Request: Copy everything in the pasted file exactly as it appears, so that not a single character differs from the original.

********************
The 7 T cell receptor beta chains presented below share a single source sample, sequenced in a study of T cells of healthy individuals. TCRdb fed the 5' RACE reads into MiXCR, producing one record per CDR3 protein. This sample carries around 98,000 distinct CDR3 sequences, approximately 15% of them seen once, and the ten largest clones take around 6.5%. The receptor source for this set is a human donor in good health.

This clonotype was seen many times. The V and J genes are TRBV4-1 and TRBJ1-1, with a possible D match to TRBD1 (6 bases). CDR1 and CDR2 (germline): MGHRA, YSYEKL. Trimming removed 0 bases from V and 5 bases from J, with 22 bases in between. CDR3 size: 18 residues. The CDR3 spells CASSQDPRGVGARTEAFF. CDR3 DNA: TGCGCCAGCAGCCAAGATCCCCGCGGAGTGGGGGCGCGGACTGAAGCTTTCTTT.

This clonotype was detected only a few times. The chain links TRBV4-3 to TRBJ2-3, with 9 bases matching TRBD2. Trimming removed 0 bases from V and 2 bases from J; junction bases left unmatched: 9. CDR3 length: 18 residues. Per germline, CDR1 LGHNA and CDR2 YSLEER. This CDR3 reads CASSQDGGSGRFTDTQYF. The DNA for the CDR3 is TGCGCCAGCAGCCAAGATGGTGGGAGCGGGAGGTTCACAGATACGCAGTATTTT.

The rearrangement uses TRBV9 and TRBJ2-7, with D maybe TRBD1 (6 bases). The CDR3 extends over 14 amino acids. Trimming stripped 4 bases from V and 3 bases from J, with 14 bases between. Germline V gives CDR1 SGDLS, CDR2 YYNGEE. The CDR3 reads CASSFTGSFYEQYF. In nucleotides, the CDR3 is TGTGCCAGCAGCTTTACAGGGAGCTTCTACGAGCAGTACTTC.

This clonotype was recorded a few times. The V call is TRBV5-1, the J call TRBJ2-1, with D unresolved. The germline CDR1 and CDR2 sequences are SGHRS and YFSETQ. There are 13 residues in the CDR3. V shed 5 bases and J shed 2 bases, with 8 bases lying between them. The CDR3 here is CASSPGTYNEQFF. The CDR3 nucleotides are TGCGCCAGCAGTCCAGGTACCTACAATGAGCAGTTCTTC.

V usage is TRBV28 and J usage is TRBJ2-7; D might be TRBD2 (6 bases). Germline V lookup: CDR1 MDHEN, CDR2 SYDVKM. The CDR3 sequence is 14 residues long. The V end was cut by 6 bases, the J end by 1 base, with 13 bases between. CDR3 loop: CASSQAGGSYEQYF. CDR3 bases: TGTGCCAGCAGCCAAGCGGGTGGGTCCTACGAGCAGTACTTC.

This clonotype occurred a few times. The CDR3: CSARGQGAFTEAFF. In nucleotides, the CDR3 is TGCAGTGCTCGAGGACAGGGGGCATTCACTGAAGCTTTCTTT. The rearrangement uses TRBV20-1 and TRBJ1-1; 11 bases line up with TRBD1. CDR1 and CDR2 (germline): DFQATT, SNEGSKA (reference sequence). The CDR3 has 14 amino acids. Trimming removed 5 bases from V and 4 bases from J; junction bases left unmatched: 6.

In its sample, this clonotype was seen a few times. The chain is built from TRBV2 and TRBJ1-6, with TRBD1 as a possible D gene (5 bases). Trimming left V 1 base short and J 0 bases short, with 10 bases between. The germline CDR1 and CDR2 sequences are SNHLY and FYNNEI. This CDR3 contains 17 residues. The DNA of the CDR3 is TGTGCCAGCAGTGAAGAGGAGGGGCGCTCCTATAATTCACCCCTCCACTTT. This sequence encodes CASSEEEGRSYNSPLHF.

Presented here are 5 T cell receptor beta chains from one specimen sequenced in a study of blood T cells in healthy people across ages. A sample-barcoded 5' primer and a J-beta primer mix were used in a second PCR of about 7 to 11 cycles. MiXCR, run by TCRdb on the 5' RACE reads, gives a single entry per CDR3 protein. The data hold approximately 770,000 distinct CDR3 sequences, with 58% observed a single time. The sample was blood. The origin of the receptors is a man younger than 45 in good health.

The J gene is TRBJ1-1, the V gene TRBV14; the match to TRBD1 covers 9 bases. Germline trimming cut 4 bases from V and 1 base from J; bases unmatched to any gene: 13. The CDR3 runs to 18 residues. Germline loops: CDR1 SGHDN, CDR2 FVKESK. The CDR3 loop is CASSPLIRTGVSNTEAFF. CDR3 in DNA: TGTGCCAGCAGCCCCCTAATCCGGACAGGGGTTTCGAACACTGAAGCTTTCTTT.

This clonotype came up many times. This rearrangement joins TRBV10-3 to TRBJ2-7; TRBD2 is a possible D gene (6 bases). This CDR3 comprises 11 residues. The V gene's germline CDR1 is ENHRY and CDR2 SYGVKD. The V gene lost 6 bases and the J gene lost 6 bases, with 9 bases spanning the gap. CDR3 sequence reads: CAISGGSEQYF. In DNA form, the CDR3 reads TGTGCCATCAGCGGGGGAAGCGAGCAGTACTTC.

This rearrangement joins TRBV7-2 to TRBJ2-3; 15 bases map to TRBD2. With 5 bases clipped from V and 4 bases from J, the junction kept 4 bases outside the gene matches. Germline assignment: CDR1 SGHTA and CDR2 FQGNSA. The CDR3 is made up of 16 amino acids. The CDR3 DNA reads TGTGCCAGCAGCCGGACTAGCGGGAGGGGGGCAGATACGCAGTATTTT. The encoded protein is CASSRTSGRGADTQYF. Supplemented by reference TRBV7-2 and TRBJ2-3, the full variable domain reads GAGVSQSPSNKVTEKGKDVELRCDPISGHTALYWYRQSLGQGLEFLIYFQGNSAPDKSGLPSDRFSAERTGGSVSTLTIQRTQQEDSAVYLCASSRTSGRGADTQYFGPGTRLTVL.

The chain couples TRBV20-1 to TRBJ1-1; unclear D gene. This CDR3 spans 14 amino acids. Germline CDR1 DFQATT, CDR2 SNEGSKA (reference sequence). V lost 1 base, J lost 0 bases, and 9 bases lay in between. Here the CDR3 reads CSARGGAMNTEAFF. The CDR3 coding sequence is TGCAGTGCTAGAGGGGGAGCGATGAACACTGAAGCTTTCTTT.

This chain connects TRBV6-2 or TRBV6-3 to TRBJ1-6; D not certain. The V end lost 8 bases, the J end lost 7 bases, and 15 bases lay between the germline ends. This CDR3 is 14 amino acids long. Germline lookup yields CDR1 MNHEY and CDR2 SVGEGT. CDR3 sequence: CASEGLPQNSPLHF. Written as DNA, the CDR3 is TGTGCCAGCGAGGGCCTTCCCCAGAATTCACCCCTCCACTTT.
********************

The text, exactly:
The 7 T cell receptor beta chains presented below share a single source sample, sequenced in a study of T cells of healthy individuals. TCRdb fed the 5' RACE reads into MiXCR, producing one record per CDR3 protein. This sample carries around 98,000 distinct CDR3 sequences, approximately 15% of them seen once, and the ten largest clones take around 6.5%. The receptor source for this set is a human donor in good health.

This clonotype was seen many times. The V and J genes are TRBV4-1 and TRBJ1-1, with a possible D match to TRBD1 (6 bases). CDR1 and CDR2 (germline): MGHRA, YSYEKL. Trimming removed 0 bases from V and 5 bases from J, with 22 bases in between. CDR3 size: 18 residues. The CDR3 spells CASSQDPRGVGARTEAFF. CDR3 DNA: TGCGCCAGCAGCCAAGATCCCCGCGGAGTGGGGGCGCGGACTGAAGCTTTCTTT.

This clonotype was detected only a few times. The chain links TRBV4-3 to TRBJ2-3, with 9 bases matching TRBD2. Trimming removed 0 bases from V and 2 bases from J; junction bases left unmatched: 9. CDR3 length: 18 residues. Per germline, CDR1 LGHNA and CDR2 YSLEER. This CDR3 reads CASSQDGGSGRFTDTQYF. The DNA for the CDR3 is TGCGCCAGCAGCCAAGATGGTGGGAGCGGGAGGTTCACAGATACGCAGTATTTT.

The rearrangement uses TRBV9 and TRBJ2-7, with D maybe TRBD1 (6 bases). The CDR3 extends over 14 amino acids. Trimming stripped 4 bases from V and 3 bases from J, with 14 bases between. Germline V gives CDR1 SGDLS, CDR2 YYNGEE. The CDR3 reads CASSFTGSFYEQYF. In nucleotides, the CDR3 is TGTGCCAGCAGCTTTACAGGGAGCTTCTACGAGCAGTACTTC.

This clonotype was recorded a few times. The V call is TRBV5-1, the J call TRBJ2-1, with D unresolved. The germline CDR1 and CDR2 sequences are SGHRS and YFSETQ. There are 13 residues in the CDR3. V shed 5 bases and J shed 2 bases, with 8 bases lying between them. The CDR3 here is CASSPGTYNEQFF. The CDR3 nucleotides are TGCGCCAGCAGTCCAGGTACCTACAATGAGCAGTTCTTC.

V usage is TRBV28 and J usage is TRBJ2-7; D might be TRBD2 (6 bases). Germline V lookup: CDR1 MDHEN, CDR2 SYDVKM. The CDR3 sequence is 14 residues long. The V end was cut by 6 bases, the J end by 1 base, with 13 bases between. CDR3 loop: CASSQAGGSYEQYF. CDR3 bases: TGTGCCAGCAGCCAAGCGGGTGGGTCCTACGAGCAGTACTTC.

This clonotype occurred a few times. The CDR3: CSARGQGAFTEAFF. In nucleotides, the CDR3 is TGCAGTGCTCGAGGACAGGGGGCATTCACTGAAGCTTTCTTT. The rearrangement uses TRBV20-1 and TRBJ1-1; 11 bases line up with TRBD1. CDR1 and CDR2 (germline): DFQATT, SNEGSKA (reference sequence). The CDR3 has 14 amino acids. Trimming removed 5 bases from V and 4 bases from J; junction bases left unmatched: 6.

In its sample, this clonotype was seen a few times. The chain is built from TRBV2 and TRBJ1-6, with TRBD1 as a possible D gene (5 bases). Trimming left V 1 base short and J 0 bases short, with 10 bases between. The germline CDR1 and CDR2 sequences are SNHLY and FYNNEI. This CDR3 contains 17 residues. The DNA of the CDR3 is TGTGCCAGCAGTGAAGAGGAGGGGCGCTCCTATAATTCACCCCTCCACTTT. This sequence encodes CASSEEEGRSYNSPLHF.

Presented here are 5 T cell receptor beta chains from one specimen sequenced in a study of blood T cells in healthy people across ages. A sample-barcoded 5' primer and a J-beta primer mix were used in a second PCR of about 7 to 11 cycles. MiXCR, run by TCRdb on the 5' RACE reads, gives a single entry per CDR3 protein. The data hold approximately 770,000 distinct CDR3 sequences, with 58% observed a single time. The sample was blood. The origin of the receptors is a man younger than 45 in good health.

The J gene is TRBJ1-1, the V gene TRBV14; the match to TRBD1 covers 9 bases. Germline trimming cut 4 bases from V and 1 base from J; bases unmatched to any gene: 13. The CDR3 runs to 18 residues. Germline loops: CDR1 SGHDN, CDR2 FVKESK. The CDR3 loop is CASSPLIRTGVSNTEAFF. CDR3 in DNA: TGTGCCAGCAGCCCCCTAATCCGGACAGGGGTTTCGAACACTGAAGCTTTCTTT.

This clonotype came up many times. This rearrangement joins TRBV10-3 to TRBJ2-7; TRBD2 is a possible D gene (6 bases). This CDR3 comprises 11 residues. The V gene's germline CDR1 is ENHRY and CDR2 SYGVKD. The V gene lost 6 bases and the J gene lost 6 bases, with 9 bases spanning the gap. CDR3 sequence reads: CAISGGSEQYF. In DNA form, the CDR3 reads TGTGCCATCAGCGGGGGAAGCGAGCAGTACTTC.

This rearrangement joins TRBV7-2 to TRBJ2-3; 15 bases map to TRBD2. With 5 bases clipped from V and 4 bases from J, the junction kept 4 bases outside the gene matches. Germline assignment: CDR1 SGHTA and CDR2 FQGNSA. The CDR3 is made up of 16 amino acids. The CDR3 DNA reads TGTGCCAGCAGCCGGACTAGCGGGAGGGGGGCAGATACGCAGTATTTT. The encoded protein is CASSRTSGRGADTQYF. Supplemented by reference TRBV7-2 and TRBJ2-3, the full variable domain reads GAGVSQSPSNKVTEKGKDVELRCDPISGHTALYWYRQSLGQGLEFLIYFQGNSAPDKSGLPSDRFSAERTGGSVSTLTIQRTQQEDSAVYLCASSRTSGRGADTQYFGPGTRLTVL.

The chain couples TRBV20-1 to TRBJ1-1; unclear D gene. This CDR3 spans 14 amino acids. Germline CDR1 DFQATT, CDR2 SNEGSKA (reference sequence). V lost 1 base, J lost 0 bases, and 9 bases lay in between. Here the CDR3 reads CSARGGAMNTEAFF. The CDR3 coding sequence is TGCAGTGCTAGAGGGGGAGCGATGAACACTGAAGCTTTCTTT.

This chain connects TRBV6-2 or TRBV6-3 to TRBJ1-6; D not certain. The V end lost 8 bases, the J end lost 7 bases, and 15 bases lay between the germline ends. This CDR3 is 14 amino acids long. Germline lookup yields CDR1 MNHEY and CDR2 SVGEGT. CDR3 sequence: CASEGLPQNSPLHF. Written as DNA, the CDR3 is TGTGCCAGCGAGGGCCTTCCCCAGAATTCACCCCTCCACTTT.